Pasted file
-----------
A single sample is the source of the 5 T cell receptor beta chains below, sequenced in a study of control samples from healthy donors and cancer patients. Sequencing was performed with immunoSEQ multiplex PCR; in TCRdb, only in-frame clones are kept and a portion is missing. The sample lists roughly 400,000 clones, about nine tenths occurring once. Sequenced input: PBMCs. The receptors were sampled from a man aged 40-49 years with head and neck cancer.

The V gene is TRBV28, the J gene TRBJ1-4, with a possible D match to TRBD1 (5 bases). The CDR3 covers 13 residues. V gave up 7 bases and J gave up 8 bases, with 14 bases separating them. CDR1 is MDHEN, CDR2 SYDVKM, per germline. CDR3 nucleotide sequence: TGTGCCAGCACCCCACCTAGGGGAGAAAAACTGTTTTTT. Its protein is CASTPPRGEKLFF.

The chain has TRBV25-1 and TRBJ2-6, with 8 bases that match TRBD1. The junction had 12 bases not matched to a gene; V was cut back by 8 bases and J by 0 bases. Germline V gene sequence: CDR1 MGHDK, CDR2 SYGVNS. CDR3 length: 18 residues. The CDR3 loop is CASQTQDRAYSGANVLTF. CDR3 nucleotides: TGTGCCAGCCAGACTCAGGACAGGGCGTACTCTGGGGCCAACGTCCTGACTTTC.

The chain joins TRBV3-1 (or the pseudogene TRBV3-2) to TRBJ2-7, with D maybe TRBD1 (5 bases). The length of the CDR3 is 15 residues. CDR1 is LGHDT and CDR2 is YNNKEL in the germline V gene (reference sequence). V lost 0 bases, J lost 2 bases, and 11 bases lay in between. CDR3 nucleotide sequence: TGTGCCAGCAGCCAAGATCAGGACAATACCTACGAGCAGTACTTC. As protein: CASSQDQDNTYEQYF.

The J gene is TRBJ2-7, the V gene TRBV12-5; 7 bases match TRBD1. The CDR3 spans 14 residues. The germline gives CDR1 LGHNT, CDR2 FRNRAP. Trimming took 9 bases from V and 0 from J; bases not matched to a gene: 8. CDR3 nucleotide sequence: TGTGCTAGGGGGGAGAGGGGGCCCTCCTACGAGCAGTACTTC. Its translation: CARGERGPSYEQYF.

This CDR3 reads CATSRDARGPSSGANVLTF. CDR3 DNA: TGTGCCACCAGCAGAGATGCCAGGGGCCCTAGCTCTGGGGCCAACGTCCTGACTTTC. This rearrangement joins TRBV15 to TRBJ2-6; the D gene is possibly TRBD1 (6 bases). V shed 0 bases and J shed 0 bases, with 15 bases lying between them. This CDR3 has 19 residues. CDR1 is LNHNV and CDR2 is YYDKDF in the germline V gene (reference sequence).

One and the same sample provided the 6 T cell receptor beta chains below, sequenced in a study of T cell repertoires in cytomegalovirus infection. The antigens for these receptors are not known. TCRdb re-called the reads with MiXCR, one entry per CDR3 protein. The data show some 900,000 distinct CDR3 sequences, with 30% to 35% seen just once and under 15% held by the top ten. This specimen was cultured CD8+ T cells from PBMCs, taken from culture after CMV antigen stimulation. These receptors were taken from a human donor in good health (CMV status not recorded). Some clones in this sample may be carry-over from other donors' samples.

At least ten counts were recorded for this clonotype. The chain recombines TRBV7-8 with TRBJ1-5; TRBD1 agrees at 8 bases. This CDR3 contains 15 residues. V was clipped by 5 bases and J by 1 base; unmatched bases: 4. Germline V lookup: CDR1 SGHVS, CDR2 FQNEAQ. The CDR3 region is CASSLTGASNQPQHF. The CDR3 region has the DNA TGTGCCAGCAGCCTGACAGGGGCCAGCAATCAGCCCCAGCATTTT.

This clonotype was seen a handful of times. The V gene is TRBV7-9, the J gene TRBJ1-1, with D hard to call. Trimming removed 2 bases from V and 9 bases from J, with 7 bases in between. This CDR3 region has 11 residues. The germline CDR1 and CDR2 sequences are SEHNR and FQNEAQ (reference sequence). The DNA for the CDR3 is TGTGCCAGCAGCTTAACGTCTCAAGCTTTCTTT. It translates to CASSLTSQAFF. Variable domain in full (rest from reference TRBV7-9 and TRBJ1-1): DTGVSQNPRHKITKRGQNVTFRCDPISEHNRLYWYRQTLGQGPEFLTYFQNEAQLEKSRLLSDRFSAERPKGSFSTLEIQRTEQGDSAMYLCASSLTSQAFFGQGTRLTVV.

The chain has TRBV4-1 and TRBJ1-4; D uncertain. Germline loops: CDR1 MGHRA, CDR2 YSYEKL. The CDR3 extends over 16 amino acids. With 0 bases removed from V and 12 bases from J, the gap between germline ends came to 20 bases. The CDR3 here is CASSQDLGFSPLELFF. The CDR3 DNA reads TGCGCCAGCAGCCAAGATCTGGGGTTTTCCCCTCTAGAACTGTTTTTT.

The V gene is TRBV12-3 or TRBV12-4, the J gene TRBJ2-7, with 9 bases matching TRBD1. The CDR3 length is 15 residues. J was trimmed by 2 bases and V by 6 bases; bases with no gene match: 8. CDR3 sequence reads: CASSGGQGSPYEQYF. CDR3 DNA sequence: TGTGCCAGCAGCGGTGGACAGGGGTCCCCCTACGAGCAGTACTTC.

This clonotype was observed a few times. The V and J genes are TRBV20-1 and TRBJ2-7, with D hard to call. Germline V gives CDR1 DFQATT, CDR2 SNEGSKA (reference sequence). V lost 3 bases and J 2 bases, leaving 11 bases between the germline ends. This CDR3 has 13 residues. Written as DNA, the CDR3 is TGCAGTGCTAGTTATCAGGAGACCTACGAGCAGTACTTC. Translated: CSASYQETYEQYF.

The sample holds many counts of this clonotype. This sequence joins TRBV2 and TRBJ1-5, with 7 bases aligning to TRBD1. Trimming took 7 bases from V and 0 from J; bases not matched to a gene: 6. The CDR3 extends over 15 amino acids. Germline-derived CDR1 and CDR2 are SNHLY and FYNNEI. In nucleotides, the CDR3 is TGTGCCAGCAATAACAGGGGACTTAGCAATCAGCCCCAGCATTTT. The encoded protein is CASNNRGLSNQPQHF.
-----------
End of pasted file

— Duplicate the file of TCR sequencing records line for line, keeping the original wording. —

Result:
A single sample is the source of the 5 T cell receptor beta chains below, sequenced in a study of control samples from healthy donors and cancer patients. Sequencing was performed with immunoSEQ multiplex PCR; in TCRdb, only in-frame clones are kept and a portion is missing. The sample lists roughly 400,000 clones, about nine tenths occurring once. Sequenced input: PBMCs. The receptors were sampled from a man aged 40-49 years with head and neck cancer.

The V gene is TRBV28, the J gene TRBJ1-4, with a possible D match to TRBD1 (5 bases). The CDR3 covers 13 residues. V gave up 7 bases and J gave up 8 bases, with 14 bases separating them. CDR1 is MDHEN, CDR2 SYDVKM, per germline. CDR3 nucleotide sequence: TGTGCCAGCACCCCACCTAGGGGAGAAAAACTGTTTTTT. Its protein is CASTPPRGEKLFF.

The chain has TRBV25-1 and TRBJ2-6, with 8 bases that match TRBD1. The junction had 12 bases not matched to a gene; V was cut back by 8 bases and J by 0 bases. Germline V gene sequence: CDR1 MGHDK, CDR2 SYGVNS. CDR3 length: 18 residues. The CDR3 loop is CASQTQDRAYSGANVLTF. CDR3 nucleotides: TGTGCCAGCCAGACTCAGGACAGGGCGTACTCTGGGGCCAACGTCCTGACTTTC.

The chain joins TRBV3-1 (or the pseudogene TRBV3-2) to TRBJ2-7, with D maybe TRBD1 (5 bases). The length of the CDR3 is 15 residues. CDR1 is LGHDT and CDR2 is YNNKEL in the germline V gene (reference sequence). V lost 0 bases, J lost 2 bases, and 11 bases lay in between. CDR3 nucleotide sequence: TGTGCCAGCAGCCAAGATCAGGACAATACCTACGAGCAGTACTTC. As protein: CASSQDQDNTYEQYF.

The J gene is TRBJ2-7, the V gene TRBV12-5; 7 bases match TRBD1. The CDR3 spans 14 residues. The germline gives CDR1 LGHNT, CDR2 FRNRAP. Trimming took 9 bases from V and 0 from J; bases not matched to a gene: 8. CDR3 nucleotide sequence: TGTGCTAGGGGGGAGAGGGGGCCCTCCTACGAGCAGTACTTC. Its translation: CARGERGPSYEQYF.

This CDR3 reads CATSRDARGPSSGANVLTF. CDR3 DNA: TGTGCCACCAGCAGAGATGCCAGGGGCCCTAGCTCTGGGGCCAACGTCCTGACTTTC. This rearrangement joins TRBV15 to TRBJ2-6; the D gene is possibly TRBD1 (6 bases). V shed 0 bases and J shed 0 bases, with 15 bases lying between them. This CDR3 has 19 residues. CDR1 is LNHNV and CDR2 is YYDKDF in the germline V gene (reference sequence).

One and the same sample provided the 6 T cell receptor beta chains below, sequenced in a study of T cell repertoires in cytomegalovirus infection. The antigens for these receptors are not known. TCRdb re-called the reads with MiXCR, one entry per CDR3 protein. The data show some 900,000 distinct CDR3 sequences, with 30% to 35% seen just once and under 15% held by the top ten. This specimen was cultured CD8+ T cells from PBMCs, taken from culture after CMV antigen stimulation. These receptors were taken from a human donor in good health (CMV status not recorded). Some clones in this sample may be carry-over from other donors' samples.

At least ten counts were recorded for this clonotype. The chain recombines TRBV7-8 with TRBJ1-5; TRBD1 agrees at 8 bases. This CDR3 contains 15 residues. V was clipped by 5 bases and J by 1 base; unmatched bases: 4. Germline V lookup: CDR1 SGHVS, CDR2 FQNEAQ. The CDR3 region is CASSLTGASNQPQHF. The CDR3 region has the DNA TGTGCCAGCAGCCTGACAGGGGCCAGCAATCAGCCCCAGCATTTT.

This clonotype was seen a handful of times. The V gene is TRBV7-9, the J gene TRBJ1-1, with D hard to call. Trimming removed 2 bases from V and 9 bases from J, with 7 bases in between. This CDR3 region has 11 residues. The germline CDR1 and CDR2 sequences are SEHNR and FQNEAQ (reference sequence). The DNA for the CDR3 is TGTGCCAGCAGCTTAACGTCTCAAGCTTTCTTT. It translates to CASSLTSQAFF. Variable domain in full (rest from reference TRBV7-9 and TRBJ1-1): DTGVSQNPRHKITKRGQNVTFRCDPISEHNRLYWYRQTLGQGPEFLTYFQNEAQLEKSRLLSDRFSAERPKGSFSTLEIQRTEQGDSAMYLCASSLTSQAFFGQGTRLTVV.

The chain has TRBV4-1 and TRBJ1-4; D uncertain. Germline loops: CDR1 MGHRA, CDR2 YSYEKL. The CDR3 extends over 16 amino acids. With 0 bases removed from V and 12 bases from J, the gap between germline ends came to 20 bases. The CDR3 here is CASSQDLGFSPLELFF. The CDR3 DNA reads TGCGCCAGCAGCCAAGATCTGGGGTTTTCCCCTCTAGAACTGTTTTTT.

The V gene is TRBV12-3 or TRBV12-4, the J gene TRBJ2-7, with 9 bases matching TRBD1. The CDR3 length is 15 residues. J was trimmed by 2 bases and V by 6 bases; bases with no gene match: 8. CDR3 sequence reads: CASSGGQGSPYEQYF. CDR3 DNA sequence: TGTGCCAGCAGCGGTGGACAGGGGTCCCCCTACGAGCAGTACTTC.

This clonotype was observed a few times. The V and J genes are TRBV20-1 and TRBJ2-7, with D hard to call. Germline V gives CDR1 DFQATT, CDR2 SNEGSKA (reference sequence). V lost 3 bases and J 2 bases, leaving 11 bases between the germline ends. This CDR3 has 13 residues. Written as DNA, the CDR3 is TGCAGTGCTAGTTATCAGGAGACCTACGAGCAGTACTTC. Translated: CSASYQETYEQYF.

The sample holds many counts of this clonotype. This sequence joins TRBV2 and TRBJ1-5, with 7 bases aligning to TRBD1. Trimming took 7 bases from V and 0 from J; bases not matched to a gene: 6. The CDR3 extends over 15 amino acids. Germline-derived CDR1 and CDR2 are SNHLY and FYNNEI. In nucleotides, the CDR3 is TGTGCCAGCAATAACAGGGGACTTAGCAATCAGCCCCAGCATTTT. The encoded protein is CASNNRGLSNQPQHF.